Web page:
The responsibility as an engineer to not allow faulty product to reach the engines of the United States Navy’s jets is a very important aspect [3]. While it is important to remember that, in making this decision it is important to also remember that not using has some very grave consequences as well. Not only will discarding the fuel not allow the Navy to take the fight to the enemy but it might also take away our ability to protect ourselves [6]. When it comes down to it, it’s a decision about numbers. The number of pilots that we may lose is small, but any loss is too much. However, risking the possibility mid air explosions could be the difference between allowing the Navy to take the fight to enemy and helping to win the war and only being able to protect us.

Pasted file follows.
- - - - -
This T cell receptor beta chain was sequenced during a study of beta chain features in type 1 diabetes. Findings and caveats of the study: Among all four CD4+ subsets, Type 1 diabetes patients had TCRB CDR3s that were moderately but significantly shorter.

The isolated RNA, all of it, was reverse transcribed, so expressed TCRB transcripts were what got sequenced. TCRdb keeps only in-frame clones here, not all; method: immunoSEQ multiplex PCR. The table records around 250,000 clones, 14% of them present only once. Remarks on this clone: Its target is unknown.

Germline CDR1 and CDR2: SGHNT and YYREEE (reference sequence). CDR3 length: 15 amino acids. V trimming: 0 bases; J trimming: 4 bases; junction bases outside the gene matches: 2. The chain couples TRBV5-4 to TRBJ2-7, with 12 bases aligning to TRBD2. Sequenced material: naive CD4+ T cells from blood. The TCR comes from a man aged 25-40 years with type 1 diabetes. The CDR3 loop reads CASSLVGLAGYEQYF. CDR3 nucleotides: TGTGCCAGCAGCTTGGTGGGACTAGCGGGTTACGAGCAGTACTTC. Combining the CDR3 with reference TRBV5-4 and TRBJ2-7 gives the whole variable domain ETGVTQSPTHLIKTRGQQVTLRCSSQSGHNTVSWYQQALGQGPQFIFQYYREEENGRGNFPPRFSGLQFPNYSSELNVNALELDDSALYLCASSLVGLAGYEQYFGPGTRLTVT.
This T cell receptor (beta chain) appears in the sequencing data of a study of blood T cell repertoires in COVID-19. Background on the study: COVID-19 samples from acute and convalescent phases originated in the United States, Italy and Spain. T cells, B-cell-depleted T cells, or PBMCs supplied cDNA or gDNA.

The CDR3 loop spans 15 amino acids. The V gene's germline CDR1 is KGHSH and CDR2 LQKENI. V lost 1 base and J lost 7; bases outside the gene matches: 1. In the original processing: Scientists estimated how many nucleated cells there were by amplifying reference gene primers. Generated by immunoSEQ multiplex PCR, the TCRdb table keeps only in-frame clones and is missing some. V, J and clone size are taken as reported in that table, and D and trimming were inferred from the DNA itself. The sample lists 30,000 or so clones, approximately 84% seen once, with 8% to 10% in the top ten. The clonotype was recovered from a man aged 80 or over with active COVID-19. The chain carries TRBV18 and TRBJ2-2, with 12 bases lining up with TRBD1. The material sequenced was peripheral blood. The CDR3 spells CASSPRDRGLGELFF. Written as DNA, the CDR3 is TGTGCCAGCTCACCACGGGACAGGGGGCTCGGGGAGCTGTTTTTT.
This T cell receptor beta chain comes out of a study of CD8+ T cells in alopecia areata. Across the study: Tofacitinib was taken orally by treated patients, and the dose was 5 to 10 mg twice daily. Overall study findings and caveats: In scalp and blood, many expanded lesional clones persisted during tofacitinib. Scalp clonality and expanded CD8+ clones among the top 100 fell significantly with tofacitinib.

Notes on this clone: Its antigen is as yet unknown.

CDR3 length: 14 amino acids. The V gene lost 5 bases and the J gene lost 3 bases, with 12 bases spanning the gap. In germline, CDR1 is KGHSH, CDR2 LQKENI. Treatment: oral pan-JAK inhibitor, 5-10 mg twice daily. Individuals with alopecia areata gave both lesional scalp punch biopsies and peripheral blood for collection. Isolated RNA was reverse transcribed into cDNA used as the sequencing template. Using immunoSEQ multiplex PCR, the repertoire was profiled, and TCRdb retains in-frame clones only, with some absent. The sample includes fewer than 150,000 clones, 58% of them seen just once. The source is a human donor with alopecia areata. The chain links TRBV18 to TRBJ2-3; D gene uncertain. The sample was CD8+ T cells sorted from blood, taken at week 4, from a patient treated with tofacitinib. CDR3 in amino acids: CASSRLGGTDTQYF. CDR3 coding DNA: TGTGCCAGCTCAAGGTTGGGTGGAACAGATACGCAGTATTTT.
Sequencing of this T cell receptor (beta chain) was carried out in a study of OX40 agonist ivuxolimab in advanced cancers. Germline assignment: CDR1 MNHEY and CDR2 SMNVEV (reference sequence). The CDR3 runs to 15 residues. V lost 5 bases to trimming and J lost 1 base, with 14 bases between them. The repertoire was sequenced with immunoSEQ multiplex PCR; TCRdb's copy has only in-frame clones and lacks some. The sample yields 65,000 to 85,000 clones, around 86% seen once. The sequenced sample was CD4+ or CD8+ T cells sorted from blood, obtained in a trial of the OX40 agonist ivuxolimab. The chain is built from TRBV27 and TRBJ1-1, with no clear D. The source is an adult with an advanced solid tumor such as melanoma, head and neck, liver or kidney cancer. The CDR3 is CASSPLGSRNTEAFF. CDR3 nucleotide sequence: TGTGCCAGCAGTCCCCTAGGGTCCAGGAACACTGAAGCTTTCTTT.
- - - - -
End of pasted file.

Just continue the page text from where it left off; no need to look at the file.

Sun Tzu said in his famous Art of War that “one who wishes to fight must first count the costs’” [8] We all new that going into this war that there was going to be loss. It’s an unavoidable aspect of war. Knowing this makes decisions like this one very difficult. Knowingly putting our troops in harms way, especially when its something we did wrong, is the hardest decision we make as officers in the military. However, going into the military is inherently dangerous, and everyone in the military knows the risks that go along with it. Officers especially have dedicated their lives to the service of our country, and to be a pilot you have to be an officer [6].